[Jason Powell continues his issue by issue look at Claremont's X-Men run. For more in this series see the toolbar on the right or the labels below. Jason sends me his entries way in advance. This one was sent seven months after the last one, so you may notice Jason returning recharged to his subject. This one is especially good. ]
On the one hand, the previous issue was a rather frustratingly bland diversion after the promise of something new at the end of Uncanny #227. On the other, the idea of delaying gratification for a month by inserting a fill-in has a possibly unintentionally positive effect on the X-Men’s serial narrative. Much as Dave Sim perversely slowed the pace of Cerebus circa in issues 138-149 so that the explosion of incident in issues 150 and 151 would be that much more impactful, so now has Claremont heightened the power of “Down Under” by preceding it with issue 228’s month-without-the-X-Men place-holder.
In fact, Claremont continues the effect for several pages of the present issue as well. It’s a 23-page story, but the first appearance of any X-Men on panel is delayed until Page 11. Claremont spends his time before that point introducing the Reavers, a new group of hardcore sci-fi villains (blatantly influenced by “Mad Max”) and establishing the new locale: an abandoned town in the Australian outback presided over by an apparently mute aboriginal Australian known only as “Gateway.”
Claremont’s careful prose – complemented by the gloriously textured landscapes of Silvestri, Green and Oliver – serves both to immerse us in this new setting while simultaneously ramping up the anticipation for the inevitable arrival of the X-Men. When the team finally arrives, it’s with phenomenal narrative force. It’s tremendously cathartic to watch the heroes cut through the Reavers without effort and very little mercy. This issue is, in many ways, the first payoff to an implicit promise made by Claremont and his collaborators during the “Mutant Massacre” arc: specifically, that we would start to see a different kind of X-Men, hardened by experience into something darker and more intense that anything we saw in the past.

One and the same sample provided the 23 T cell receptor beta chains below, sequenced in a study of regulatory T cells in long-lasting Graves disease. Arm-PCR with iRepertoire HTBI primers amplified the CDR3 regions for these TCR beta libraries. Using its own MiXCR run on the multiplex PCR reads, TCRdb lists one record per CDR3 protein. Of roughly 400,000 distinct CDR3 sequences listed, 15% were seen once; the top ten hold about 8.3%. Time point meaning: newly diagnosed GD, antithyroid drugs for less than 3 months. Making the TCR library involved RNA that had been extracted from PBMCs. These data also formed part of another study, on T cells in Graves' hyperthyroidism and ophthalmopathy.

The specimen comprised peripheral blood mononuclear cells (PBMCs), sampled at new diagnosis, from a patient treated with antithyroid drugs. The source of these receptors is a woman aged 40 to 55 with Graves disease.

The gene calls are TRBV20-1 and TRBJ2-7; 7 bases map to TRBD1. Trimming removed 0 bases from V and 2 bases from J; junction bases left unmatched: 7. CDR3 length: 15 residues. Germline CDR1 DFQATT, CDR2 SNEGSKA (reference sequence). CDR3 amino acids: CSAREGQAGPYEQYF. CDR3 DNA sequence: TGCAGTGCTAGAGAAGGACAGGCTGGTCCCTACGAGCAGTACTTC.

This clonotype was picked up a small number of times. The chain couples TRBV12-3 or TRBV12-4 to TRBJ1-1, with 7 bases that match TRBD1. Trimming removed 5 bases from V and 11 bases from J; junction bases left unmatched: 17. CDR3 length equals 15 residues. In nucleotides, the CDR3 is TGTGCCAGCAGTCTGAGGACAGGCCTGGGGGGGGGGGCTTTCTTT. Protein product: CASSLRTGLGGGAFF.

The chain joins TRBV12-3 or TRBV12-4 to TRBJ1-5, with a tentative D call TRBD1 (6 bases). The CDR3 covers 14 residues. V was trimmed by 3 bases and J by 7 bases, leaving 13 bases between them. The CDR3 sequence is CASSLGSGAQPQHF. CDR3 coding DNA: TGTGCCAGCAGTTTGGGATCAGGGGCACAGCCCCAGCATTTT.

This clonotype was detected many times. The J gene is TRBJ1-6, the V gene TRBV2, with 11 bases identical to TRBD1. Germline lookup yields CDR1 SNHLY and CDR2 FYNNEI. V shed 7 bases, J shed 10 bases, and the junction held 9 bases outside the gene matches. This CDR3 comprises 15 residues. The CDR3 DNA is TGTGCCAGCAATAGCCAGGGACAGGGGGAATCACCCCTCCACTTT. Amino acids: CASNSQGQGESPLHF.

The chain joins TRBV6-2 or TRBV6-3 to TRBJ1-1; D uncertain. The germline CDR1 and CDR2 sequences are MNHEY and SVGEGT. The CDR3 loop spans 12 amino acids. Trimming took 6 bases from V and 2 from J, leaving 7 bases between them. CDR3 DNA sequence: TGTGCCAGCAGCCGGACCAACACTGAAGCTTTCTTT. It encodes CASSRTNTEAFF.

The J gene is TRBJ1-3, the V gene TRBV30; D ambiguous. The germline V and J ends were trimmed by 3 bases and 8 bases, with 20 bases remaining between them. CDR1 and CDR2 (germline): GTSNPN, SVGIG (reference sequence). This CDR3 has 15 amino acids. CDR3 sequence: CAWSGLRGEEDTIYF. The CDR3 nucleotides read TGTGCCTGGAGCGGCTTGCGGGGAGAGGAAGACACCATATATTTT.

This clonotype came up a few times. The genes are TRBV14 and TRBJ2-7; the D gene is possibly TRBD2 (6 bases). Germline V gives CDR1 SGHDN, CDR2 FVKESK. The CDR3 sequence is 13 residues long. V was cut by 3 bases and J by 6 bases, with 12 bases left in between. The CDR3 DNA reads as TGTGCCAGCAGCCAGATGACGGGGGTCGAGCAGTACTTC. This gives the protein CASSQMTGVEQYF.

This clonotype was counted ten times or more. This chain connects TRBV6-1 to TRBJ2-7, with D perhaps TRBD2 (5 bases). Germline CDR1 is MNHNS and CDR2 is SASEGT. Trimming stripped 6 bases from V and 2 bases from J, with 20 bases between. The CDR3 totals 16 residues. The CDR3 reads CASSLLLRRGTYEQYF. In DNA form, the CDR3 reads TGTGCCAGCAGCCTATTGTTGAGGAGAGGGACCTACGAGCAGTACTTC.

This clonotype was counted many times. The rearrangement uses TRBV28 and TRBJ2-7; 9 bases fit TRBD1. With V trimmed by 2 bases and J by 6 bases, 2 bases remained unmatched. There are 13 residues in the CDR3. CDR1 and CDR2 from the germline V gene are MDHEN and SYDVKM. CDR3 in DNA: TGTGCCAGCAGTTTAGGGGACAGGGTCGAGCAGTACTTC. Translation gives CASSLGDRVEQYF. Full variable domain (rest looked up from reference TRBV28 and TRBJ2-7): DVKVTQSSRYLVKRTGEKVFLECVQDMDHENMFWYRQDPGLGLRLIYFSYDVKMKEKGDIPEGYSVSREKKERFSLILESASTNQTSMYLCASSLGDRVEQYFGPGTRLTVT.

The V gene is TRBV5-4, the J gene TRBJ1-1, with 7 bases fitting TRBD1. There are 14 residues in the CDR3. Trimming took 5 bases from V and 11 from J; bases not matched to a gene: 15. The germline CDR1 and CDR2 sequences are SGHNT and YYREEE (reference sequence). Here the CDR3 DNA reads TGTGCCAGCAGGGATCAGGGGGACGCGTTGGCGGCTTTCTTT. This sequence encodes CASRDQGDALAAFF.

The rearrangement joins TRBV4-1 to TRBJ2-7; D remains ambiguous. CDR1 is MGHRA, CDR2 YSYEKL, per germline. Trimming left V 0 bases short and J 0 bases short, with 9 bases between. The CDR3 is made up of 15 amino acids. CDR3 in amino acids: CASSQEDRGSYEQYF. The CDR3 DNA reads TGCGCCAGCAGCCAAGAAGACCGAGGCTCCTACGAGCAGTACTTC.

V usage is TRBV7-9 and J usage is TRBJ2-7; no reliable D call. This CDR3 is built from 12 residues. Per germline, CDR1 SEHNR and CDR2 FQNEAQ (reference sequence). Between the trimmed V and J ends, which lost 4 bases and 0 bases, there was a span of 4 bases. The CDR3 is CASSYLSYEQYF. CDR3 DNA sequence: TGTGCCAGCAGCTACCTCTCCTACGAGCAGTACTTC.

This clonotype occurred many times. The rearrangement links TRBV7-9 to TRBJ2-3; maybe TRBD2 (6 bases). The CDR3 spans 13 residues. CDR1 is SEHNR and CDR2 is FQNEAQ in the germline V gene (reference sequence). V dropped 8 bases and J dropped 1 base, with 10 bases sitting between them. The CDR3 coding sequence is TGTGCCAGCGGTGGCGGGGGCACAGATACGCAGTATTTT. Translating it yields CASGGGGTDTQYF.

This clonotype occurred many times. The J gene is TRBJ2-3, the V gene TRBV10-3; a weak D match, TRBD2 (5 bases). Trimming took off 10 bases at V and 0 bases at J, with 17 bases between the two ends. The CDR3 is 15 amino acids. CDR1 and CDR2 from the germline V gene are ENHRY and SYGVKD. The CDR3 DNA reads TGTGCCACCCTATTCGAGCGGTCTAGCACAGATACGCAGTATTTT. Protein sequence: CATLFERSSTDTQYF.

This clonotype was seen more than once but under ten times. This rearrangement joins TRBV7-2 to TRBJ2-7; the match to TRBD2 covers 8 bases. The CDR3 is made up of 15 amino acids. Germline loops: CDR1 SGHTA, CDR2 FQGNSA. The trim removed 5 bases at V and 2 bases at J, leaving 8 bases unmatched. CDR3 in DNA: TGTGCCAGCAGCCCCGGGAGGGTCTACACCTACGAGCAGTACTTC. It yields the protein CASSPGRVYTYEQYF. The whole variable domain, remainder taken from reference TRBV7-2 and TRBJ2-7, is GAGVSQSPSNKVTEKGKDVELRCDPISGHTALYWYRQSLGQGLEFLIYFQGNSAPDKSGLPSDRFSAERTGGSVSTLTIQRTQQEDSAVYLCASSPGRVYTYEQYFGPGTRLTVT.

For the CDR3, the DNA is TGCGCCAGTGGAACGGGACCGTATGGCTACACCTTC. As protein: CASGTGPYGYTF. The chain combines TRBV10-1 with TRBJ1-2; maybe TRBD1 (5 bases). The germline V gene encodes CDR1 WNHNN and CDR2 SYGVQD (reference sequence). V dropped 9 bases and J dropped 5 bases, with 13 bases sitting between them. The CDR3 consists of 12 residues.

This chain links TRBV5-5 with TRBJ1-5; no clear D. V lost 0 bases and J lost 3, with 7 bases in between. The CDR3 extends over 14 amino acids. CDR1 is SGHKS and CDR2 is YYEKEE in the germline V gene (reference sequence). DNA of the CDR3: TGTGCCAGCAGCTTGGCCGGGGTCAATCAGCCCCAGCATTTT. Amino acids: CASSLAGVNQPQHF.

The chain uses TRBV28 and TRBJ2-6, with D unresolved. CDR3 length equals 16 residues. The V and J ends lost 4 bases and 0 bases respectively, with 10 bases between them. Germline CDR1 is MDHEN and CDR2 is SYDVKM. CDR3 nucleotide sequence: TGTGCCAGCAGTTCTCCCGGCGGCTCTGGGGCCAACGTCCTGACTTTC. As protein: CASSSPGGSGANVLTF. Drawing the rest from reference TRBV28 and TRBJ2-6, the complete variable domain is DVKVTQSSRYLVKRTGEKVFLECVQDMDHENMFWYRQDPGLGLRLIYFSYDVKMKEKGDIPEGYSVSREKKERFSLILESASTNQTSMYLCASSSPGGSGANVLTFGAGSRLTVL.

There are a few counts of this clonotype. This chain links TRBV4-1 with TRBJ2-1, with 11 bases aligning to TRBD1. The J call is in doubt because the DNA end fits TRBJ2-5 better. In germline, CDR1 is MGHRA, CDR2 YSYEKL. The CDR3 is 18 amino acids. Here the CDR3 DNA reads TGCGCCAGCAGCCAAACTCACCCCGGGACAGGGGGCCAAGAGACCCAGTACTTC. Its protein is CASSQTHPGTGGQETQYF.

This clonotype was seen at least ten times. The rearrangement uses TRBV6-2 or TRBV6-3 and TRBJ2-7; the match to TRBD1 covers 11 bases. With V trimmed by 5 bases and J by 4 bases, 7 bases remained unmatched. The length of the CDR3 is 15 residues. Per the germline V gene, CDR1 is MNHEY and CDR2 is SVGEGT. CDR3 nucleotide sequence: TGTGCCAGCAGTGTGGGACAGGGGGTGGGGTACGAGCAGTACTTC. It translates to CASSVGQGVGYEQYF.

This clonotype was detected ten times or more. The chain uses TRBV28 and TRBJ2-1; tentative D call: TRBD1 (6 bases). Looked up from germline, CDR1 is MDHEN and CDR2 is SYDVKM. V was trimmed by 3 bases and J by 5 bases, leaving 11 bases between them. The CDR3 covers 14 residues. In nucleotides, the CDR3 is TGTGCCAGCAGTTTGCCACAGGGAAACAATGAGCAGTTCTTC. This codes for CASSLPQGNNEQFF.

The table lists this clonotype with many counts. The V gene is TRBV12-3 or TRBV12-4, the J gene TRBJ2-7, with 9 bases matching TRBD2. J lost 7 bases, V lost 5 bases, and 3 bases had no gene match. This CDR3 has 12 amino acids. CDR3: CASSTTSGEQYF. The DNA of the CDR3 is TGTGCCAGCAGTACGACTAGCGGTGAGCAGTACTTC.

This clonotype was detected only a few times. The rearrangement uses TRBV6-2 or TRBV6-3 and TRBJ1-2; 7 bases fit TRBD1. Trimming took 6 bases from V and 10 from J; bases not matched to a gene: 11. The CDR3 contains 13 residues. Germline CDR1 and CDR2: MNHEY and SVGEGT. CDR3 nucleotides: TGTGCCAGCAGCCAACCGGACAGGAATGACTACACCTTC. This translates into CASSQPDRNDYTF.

Furthermore, Claremont has truly displaced the X-Men – not only are they no longer in a familiar setting (no more X-Mansion, last seen in issue 221 – and the flashback of the previous issue -- and not to be seen again until issue 243), but they even enter their own story 10 pages late. The effect is to make the X-Men seem genuinely alien and exotic. As noted in past entries, Claremont has flirted in the past with casting the X-Men more as sci-fi characters than conventional super-heroes, but never more convincingly than right here. Consider the way Claremont confounds the quintessential superhero moment when the hero arrives to save the damsel-in-distress at the last possible second. In this case, it is Longshot, who even swings in on a rope like Spider-Man would. His dialogue in that moment: “Dazzler – that monsterman is stealing her days!”
Note that this is the first line that any of the Reavers hear spoken by any member of the X-Men, and it is borderline gibberish. The very vernacular of the heroes has become alien and alienating. With Silvestri assisting him, Claremont even manages to make Wolverine (even 20 years ago in danger of being overexposed) seem dangerous again, saving his debut until Page 16. Panels five through seven in particular – a close-up of Wolverine’s eye bracketed by red-tinted Reaver parts flinging through a blank white background, all without any accompanying dialogue or narration – make Logan seem more deadly and dangerous than he’s seemed in years.
This is where Claremont’s importing of characters from relatively obscure corners of the Marvel Universe – Psylocke, Longshot, even Havok – suddenly makes sense on the narrative level. The unfamiliarity of them is part of Claremont’s intended alienation effect. We know now it wasn’t arbitrary whim that the two longstanding characters written out of the comic – Kitty Pryde and Nightcrawler – were also the most invitingly affable. That was a necessary move to make this new swerve possible – we longtime X-Men fans all LIKED those two. Colossus, the X-Men’s gentle giant, had been written out as well, but returns in a truly battle-hardened state: Because of his battle with the Marauders, he now literally CANNOT BE HUMAN. Peter is emblematic of the entire team: cold, hard and uninviting.
Even the color palette has been evolved ingeniously – and is gloriously executed by Glynis Oliver. Dave Cockrum’s team was all brightly colored: blue, yellow, red and green. They were fresh and inviting – they lived in a mansion and joked around with each other and we wished we could be X-Men ourselves.
Now, the colors are all over the spectrum, and black predominates: Havok is a black, colorless void. Longshot and Storm both wear black leather; Psylocke is composed of clashing pinks and purples. Rogue’s costume – as of this issue – is a black bodysuit supplemented by Silvestri’s sexily designed, fetishy neon green accouterments. The primary colors of Colossus’ outfit have been reduced – just red trunks and boots – and the silvery metallic sheen given greater emphasis than in the past. Even in terms of the hues, things now jar.
The X-Men are outcasts now, truly, for the first time. Exiled to a squalor-choked ghost town at the desolate bottom of the planet, they’ve become more exciting, more unpredictable, and more dangerous-seeming than they’ve been for over a decade.